COVID-19: 12.1 million vaccinated so far, says GHS

An update on the GHS dashboard shows that as at 11 February 2022, 4,626, 467 persons representing 23.1 percent have been fully vaccinated

The Ghana Health Service (GHS) has so far vaccinated 12,173,367  people since the COVID-19 mass vaccination programme started on 2 March 2021.

An update on the GHS dashboard shows that as at 11 February 2022, 4,626, 467 persons representing 23.1 percent have been fully vaccinated.

The data also suggest 8,532,623 persons representing 42.7 percent have so far received at least one dose of the COVID-19 vaccine.

Below is a breakdown of the vaccines administered so far.

40 biomedical scientists trained in RNA extraction techniques for COVID-19 testing

The Department of Molecular Medicine of the Kwame Nkrumah University of Science and Technology (KNUST) together with Kumasi Hive Biolab, are working around the clock to locally develop COVID-19 test kits.

When fully developed and the Food and Drugs Authority (FDA) approves, COVID-19 test kits will be affordable and easily accessible nationwide.

The turnaround time for test results would also be reduced.

For now, the World Health Organisation (WHO) recommended technique for testing COVID-19 is the reverse transcriptase quantitative polymerase chain reaction (qPCR) testing. This type of test is cumbersome, requires in-depth technical knowhow, is time consuming and requires specialised real time machines. It is also very expensive due to the reagents or chemical components.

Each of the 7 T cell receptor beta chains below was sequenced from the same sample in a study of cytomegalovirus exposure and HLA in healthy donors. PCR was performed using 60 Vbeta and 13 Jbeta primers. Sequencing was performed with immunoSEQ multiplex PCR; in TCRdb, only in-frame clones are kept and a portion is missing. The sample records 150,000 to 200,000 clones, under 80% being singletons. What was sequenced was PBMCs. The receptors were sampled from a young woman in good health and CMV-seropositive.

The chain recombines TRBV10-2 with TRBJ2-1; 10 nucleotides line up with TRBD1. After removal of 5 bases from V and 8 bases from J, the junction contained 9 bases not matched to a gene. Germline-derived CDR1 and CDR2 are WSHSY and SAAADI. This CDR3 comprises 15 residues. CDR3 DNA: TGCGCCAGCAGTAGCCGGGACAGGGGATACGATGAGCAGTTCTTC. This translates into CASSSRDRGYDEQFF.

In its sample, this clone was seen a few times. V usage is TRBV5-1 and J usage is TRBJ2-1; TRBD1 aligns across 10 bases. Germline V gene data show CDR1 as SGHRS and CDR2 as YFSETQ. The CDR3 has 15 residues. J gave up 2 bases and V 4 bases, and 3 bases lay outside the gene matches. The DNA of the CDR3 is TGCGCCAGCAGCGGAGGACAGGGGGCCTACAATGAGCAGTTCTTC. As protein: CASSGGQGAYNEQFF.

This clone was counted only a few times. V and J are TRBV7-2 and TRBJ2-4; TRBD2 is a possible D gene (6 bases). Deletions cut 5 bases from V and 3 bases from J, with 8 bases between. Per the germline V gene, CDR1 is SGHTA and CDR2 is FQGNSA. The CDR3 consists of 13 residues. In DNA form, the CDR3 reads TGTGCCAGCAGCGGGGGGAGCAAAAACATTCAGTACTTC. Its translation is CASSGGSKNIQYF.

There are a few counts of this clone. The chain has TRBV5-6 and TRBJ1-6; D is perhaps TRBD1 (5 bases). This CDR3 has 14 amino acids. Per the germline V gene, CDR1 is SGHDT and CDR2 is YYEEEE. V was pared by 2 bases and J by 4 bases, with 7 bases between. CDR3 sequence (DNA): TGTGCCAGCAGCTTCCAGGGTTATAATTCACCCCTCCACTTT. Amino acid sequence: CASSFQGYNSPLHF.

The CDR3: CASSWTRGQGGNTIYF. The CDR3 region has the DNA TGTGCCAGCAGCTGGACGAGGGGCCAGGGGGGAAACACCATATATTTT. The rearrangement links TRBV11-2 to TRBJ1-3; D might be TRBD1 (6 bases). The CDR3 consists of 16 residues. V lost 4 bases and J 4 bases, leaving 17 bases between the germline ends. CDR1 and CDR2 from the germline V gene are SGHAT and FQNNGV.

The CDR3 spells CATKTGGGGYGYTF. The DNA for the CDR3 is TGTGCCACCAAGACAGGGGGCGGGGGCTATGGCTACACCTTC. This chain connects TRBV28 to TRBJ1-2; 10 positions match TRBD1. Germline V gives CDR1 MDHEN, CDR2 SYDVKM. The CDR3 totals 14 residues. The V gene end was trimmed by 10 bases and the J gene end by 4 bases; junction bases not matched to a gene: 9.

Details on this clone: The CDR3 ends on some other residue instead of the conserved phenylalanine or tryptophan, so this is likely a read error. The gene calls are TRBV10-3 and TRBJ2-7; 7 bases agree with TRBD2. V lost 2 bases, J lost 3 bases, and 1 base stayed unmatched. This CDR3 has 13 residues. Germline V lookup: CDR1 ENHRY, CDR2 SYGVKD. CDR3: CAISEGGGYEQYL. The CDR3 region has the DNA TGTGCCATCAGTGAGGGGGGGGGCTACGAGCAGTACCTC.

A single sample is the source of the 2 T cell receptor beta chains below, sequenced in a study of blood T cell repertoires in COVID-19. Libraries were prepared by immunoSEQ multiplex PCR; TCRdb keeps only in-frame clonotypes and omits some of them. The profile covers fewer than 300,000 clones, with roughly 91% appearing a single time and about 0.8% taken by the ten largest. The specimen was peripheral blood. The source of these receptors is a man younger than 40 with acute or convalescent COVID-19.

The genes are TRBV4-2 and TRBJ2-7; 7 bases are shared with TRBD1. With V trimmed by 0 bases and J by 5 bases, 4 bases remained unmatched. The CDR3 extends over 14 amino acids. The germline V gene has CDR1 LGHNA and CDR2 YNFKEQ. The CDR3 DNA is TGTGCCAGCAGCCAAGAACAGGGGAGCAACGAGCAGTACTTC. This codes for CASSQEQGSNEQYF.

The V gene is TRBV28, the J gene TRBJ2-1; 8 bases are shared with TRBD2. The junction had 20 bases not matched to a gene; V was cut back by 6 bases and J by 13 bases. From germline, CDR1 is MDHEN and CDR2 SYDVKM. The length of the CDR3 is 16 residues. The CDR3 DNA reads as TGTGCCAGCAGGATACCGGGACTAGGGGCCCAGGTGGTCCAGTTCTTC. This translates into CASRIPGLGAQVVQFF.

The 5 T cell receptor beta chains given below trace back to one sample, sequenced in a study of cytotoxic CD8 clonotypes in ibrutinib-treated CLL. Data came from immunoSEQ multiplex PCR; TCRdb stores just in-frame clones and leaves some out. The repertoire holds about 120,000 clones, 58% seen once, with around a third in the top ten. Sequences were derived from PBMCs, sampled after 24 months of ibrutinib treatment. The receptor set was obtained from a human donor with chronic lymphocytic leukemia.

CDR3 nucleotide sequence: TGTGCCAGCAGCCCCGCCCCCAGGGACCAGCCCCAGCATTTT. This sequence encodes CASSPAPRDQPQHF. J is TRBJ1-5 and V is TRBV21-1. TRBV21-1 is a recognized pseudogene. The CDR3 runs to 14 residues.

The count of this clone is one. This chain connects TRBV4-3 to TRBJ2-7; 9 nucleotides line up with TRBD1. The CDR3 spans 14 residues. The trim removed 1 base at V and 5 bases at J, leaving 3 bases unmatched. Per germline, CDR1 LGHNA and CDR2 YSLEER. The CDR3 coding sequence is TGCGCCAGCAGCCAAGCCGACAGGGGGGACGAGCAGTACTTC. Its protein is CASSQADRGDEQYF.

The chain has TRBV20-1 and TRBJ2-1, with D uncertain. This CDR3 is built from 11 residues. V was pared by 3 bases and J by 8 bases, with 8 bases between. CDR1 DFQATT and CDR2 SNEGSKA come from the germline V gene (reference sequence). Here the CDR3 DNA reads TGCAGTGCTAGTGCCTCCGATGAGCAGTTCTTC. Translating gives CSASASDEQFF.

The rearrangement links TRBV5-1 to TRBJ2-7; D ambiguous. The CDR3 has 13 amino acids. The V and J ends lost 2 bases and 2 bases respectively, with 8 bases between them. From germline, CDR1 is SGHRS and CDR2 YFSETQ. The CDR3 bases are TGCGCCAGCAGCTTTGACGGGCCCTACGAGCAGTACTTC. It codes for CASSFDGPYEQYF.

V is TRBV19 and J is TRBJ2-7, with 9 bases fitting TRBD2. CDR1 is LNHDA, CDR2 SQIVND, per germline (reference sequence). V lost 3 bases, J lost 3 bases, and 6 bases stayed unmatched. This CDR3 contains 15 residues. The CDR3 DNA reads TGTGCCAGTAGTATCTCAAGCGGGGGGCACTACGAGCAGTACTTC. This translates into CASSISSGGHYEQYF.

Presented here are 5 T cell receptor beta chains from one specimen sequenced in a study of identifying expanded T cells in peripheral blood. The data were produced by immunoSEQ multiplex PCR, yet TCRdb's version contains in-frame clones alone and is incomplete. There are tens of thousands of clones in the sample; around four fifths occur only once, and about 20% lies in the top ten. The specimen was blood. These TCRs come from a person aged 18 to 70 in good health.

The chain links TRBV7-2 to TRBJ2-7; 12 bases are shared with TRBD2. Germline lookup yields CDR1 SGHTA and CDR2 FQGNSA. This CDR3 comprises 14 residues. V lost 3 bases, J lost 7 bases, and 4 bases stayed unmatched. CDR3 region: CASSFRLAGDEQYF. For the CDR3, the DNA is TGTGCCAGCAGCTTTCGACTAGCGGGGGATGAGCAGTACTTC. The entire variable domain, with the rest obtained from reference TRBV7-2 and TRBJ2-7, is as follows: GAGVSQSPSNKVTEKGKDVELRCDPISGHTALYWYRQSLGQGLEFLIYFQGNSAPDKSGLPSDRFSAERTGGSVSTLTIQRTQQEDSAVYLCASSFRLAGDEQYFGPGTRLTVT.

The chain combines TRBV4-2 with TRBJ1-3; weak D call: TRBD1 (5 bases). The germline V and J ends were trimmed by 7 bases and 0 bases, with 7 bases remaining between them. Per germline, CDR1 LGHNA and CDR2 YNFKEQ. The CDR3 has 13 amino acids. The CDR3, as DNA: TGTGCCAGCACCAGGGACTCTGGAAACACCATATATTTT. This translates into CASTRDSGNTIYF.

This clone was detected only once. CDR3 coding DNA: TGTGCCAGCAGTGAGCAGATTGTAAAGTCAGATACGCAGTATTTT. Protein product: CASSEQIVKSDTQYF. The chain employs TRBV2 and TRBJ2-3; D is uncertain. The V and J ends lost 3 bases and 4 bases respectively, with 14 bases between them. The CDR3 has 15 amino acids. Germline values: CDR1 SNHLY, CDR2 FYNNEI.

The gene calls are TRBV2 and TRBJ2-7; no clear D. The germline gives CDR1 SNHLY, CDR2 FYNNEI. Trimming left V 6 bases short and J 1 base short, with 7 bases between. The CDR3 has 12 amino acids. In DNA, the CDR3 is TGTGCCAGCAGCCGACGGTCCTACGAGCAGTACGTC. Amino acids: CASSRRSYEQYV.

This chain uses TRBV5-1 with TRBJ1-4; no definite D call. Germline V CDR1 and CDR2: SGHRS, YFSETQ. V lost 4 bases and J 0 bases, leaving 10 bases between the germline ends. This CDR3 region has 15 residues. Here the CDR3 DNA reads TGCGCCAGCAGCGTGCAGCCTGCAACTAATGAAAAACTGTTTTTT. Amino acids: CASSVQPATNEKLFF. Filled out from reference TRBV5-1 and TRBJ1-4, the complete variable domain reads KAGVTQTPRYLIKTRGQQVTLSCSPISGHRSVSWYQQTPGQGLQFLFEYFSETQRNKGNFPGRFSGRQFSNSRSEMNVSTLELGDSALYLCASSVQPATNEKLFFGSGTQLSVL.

In looking for cheaper alternatives, UnternehmerTUM, a German company has partnered Deutsche Gesellschaft fur Internationale Zusammenarbeit (GIZ) GmbH to implement the Lab for the Production of Test kits project. This project has been running since February 2021 and aims to develop affordable and effective covid-19 test kits locally.

A Senior Lecturer at the Department of Molecular Medicine and leading Scientist on the project, Dr Samuel Asamoah Sakyi, revealed that the “RT-Lamp assay employs colorimetric output, a colour change from red (negative) to green (positive). It is easy to do, inexpensive, and turnaround time is fast. This is the advantage the RT-Lamp assay has over the WHO recommended qPCR method of testing for SARS-cov-2.”

The 500,000-euro project is in part funded by the develoPPP programme and implemented on behalf of the German Federal Ministry for Economic Cooperation and Development (BMZ). It is not only developing local covid-19 test kits, but also training 100 biomedical scientists to equip them with knowledge and skill needed to run the tests. So far, 40 Ghanaian biomedical scientists have been trained in the testing procedure which includes nasopharyngeal sample collection and extraction of RNA.

Dr. Samuel Asamoah Sakyi explained the importance of the project stating that “anyone would be able to do a simple procedure that can give you results comparable to that from any of the known testing centres irrespective of where you find yourself in Ghana.” He is happy that the trainees, most of whom had never extracted RNA or DNA before will be well equipped to do so.

A Biomedical Research Scientist, Samuel Kekeli Agordzo, who takes the trainees through the practical sessions said, “I am confident the participants will be able to replicate the RT-LAMP assay because most of our facilities do not have the qPCR which is expensive.” Participants hope to spread their newfound knowledge at their various places of work.

The Lab for the Production of Test kits project will not just reduce the burden on the few existing testing centres like the KCCR and Noguchi but ensure test kits are readily available and accessible in every corner of Ghana with biomedical scientists qualified to extract samples and test properly for accurate results.


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